Rhythms in the dark: how endosperm responds to daylight cycles
Li et al. discover a diurnal pattern in sucrose content in developing maize endosperm that relies on the action of an E3 ubiquitin ligase on the master regulator transcription factor Opaque2. Plant Cell https://doi.org/10.1105/tpc.20.00352
By Chaobin Li, Zeyang Ma, Rentao Song, China Agricultural University
Background: Circadian rhythms allow plants to synchronize their physiology and biochemistry to the daylight cycles caused by the rotation of the Earth around the Sun, thereby optimizing their growth and development. Sucrose, synthesized in green tissues, is not only a nutrient but also serves as a signaling molecule. Sucrose signaling plays a key role in the circadian process, by regulating genes encoding circadian clock components in photosynthetic tissues. However, aside from roots, whether other non-photosynthetic tissues display circadian rhythms is unknown. In non-green tissues, such as developing seeds, nutrient (carbon and nitrogen) accumulation largely depends on the supply from the mother plant. Although about 90% of the carbon arriving in developing seeds is in the form of sucrose, whether it serves as a signal and entrains diurnal rhythms in seeds remains unclear.
Question: Does sucrose function as a signal contributing to the diurnal rhythmic regulation in non-photosynthetic storage organs, such as developing seeds?
Findings: We showed that carbon and nitrogen assimilation in developing maize seeds is coordinated by diurnal rhythmic sucrose concentrations. We found that sucrose (carbon) and storage protein (nitrogen) levels exhibit diurnal accumulation patterns in maize seeds. SnRK1, which is a low-sucrose-activated protein kinase, triggers the degradation of the E3 ubiquitin ligase ZmRFWD3 via phosphorylation. Moreover, ZmRFWD3 ubiquitinates Opaque2, the key transcription factor for maize seed storage protein biosynthesis, which enhances O2 nuclear localization and transcriptional activity. We also demonstrated that O2 activity is diurnal and entrained by the aforementioned diurnal sucrose accumulation patterns. Therefore, we discovered a SnRK1-ZmRFWD3-Opaque2 signaling axis that transduces the diurnal sucrose signals from the mother plant, and establishes diurnal nitrogen accumulation patterns in developing maize seeds.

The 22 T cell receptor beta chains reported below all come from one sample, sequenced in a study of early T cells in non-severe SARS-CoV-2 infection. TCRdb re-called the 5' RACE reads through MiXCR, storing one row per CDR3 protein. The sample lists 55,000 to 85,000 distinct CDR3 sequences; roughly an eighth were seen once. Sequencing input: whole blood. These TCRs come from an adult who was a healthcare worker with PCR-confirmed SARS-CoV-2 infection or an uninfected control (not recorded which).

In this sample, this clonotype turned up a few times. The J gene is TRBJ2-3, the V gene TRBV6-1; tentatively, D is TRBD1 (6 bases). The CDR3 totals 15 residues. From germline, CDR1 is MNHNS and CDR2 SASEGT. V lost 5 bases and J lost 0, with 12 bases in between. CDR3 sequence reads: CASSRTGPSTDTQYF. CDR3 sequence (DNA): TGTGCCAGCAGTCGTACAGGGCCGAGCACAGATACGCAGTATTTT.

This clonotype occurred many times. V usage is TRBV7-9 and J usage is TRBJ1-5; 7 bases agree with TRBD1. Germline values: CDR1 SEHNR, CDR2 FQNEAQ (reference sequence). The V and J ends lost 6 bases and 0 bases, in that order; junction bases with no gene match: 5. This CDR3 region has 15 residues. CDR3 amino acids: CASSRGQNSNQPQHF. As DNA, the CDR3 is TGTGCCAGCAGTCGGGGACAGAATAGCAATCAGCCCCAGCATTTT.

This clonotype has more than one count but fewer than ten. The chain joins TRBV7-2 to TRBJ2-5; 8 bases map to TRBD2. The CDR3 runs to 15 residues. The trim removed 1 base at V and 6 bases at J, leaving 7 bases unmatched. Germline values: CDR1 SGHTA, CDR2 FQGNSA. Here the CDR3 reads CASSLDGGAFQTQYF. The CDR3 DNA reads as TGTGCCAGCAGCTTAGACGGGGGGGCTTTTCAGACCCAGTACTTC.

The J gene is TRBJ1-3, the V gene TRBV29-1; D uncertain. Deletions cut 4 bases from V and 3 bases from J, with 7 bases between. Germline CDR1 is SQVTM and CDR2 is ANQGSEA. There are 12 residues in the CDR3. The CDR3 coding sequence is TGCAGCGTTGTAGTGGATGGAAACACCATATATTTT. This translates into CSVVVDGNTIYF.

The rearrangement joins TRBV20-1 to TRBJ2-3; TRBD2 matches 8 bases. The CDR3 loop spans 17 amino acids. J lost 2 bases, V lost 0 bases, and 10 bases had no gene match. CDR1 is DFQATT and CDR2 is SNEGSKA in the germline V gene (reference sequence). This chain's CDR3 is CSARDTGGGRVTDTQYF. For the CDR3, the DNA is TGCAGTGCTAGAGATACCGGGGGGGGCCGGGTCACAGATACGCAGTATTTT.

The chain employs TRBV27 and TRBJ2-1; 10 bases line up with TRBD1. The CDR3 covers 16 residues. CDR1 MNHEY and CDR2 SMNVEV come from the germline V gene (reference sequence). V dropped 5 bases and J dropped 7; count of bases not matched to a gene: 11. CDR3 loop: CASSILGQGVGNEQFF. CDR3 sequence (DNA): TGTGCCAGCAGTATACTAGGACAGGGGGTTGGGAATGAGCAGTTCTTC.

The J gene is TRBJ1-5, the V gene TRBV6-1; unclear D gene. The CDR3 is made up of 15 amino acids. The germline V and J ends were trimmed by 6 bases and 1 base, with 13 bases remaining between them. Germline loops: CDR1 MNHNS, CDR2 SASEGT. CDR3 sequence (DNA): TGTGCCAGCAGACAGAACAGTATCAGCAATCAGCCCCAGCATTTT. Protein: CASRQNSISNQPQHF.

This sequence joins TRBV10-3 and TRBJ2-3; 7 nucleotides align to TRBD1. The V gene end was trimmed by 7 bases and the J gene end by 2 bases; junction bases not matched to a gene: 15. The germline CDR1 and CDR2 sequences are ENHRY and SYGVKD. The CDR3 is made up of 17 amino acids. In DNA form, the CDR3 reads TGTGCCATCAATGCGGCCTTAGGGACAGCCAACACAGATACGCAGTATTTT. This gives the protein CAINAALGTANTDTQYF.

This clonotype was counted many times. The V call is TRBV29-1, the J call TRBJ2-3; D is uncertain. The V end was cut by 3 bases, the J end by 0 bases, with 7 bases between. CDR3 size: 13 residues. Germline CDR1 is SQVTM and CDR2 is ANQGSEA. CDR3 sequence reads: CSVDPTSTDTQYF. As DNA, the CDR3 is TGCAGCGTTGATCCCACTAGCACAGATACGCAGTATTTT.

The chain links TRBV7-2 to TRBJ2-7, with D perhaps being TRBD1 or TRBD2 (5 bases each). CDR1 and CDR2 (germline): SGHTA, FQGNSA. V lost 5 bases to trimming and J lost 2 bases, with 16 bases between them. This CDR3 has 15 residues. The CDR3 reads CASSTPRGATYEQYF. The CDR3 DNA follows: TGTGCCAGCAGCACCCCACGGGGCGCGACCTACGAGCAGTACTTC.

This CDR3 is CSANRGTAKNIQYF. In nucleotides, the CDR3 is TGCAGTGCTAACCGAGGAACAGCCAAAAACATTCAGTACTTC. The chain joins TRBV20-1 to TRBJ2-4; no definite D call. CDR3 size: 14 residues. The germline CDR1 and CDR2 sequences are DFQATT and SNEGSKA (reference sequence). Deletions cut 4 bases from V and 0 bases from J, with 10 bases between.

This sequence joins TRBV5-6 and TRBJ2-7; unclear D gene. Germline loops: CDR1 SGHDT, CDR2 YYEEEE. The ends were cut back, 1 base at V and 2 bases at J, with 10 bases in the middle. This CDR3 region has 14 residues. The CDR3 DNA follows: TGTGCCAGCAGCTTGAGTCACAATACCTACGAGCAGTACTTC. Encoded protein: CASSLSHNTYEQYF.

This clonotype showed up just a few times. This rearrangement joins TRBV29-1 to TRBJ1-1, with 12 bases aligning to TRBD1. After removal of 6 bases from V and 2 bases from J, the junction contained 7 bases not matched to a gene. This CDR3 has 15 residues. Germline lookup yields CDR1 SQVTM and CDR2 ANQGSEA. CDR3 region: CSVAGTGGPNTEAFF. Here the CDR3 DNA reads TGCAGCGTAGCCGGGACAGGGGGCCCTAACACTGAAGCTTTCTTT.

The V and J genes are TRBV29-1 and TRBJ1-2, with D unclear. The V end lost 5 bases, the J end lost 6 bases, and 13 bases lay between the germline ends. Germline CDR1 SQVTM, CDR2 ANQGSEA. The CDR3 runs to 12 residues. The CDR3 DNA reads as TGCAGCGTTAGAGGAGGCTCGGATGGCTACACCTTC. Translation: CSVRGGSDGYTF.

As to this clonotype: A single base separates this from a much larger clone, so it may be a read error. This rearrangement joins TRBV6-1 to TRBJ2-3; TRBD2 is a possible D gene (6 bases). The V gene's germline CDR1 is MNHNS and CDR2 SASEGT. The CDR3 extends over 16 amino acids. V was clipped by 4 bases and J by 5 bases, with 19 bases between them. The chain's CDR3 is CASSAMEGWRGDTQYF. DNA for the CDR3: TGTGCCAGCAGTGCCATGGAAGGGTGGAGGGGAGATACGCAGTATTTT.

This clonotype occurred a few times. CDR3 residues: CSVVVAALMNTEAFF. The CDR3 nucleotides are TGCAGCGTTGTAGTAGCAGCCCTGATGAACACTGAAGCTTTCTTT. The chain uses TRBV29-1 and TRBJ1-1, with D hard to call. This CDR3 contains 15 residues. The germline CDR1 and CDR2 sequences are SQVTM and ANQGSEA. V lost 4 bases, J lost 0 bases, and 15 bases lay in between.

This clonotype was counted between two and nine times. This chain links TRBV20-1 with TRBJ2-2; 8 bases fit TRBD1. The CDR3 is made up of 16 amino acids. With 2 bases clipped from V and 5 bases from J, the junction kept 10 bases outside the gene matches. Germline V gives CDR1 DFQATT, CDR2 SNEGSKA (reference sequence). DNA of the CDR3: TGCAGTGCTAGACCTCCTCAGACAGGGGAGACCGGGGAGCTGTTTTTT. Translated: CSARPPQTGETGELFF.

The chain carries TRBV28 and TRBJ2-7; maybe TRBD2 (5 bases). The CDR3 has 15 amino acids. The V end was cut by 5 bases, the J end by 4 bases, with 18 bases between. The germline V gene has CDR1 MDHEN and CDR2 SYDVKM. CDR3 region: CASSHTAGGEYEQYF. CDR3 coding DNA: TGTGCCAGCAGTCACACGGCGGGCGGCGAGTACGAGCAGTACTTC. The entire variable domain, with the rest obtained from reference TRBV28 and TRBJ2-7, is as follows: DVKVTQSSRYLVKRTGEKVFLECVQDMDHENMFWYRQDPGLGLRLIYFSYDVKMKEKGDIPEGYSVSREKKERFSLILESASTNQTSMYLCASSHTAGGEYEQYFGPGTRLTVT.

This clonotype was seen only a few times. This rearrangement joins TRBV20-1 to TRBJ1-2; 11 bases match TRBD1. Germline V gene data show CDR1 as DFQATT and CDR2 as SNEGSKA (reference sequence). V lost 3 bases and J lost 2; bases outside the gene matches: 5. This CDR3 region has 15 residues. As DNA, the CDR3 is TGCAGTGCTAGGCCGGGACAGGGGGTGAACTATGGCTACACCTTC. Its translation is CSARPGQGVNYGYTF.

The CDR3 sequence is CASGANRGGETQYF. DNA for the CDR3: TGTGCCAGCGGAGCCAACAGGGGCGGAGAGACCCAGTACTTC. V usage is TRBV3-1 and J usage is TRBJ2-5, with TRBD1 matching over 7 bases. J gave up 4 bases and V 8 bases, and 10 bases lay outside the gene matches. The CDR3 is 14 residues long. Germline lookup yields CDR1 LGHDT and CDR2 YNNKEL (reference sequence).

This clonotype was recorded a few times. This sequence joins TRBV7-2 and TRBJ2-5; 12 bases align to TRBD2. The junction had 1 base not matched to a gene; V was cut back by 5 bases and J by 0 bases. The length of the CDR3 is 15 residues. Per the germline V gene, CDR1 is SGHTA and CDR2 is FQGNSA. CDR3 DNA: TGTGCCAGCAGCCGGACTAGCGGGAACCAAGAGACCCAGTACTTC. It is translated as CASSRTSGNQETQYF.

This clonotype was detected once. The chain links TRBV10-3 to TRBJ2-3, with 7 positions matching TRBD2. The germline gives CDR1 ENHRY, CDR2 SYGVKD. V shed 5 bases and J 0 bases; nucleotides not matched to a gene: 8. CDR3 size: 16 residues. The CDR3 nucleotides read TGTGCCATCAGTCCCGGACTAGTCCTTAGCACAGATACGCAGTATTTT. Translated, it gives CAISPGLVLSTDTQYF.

Next Steps: This newly discovered signaling axis is not the only one regulating diurnal rhythms in maize seeds. We will attempt to characterize other diurnal rhythm signaling axes in developing maize seeds. At the same time, we will try to manipulate these signaling axes to alter the starch or protein levels in maize seeds, with the hope to breed special maize lines with an extremely high level of protein or starch.
Chaobin Li, et al. (2020) A SnRK1-ZmRFWD3-Opaque2 Signalling Axis Regulates Diurnal Nitrogen Accumulation in Maize Seeds. Plant Cell DOI: https://doi.org/10.1105/tpc.20.00352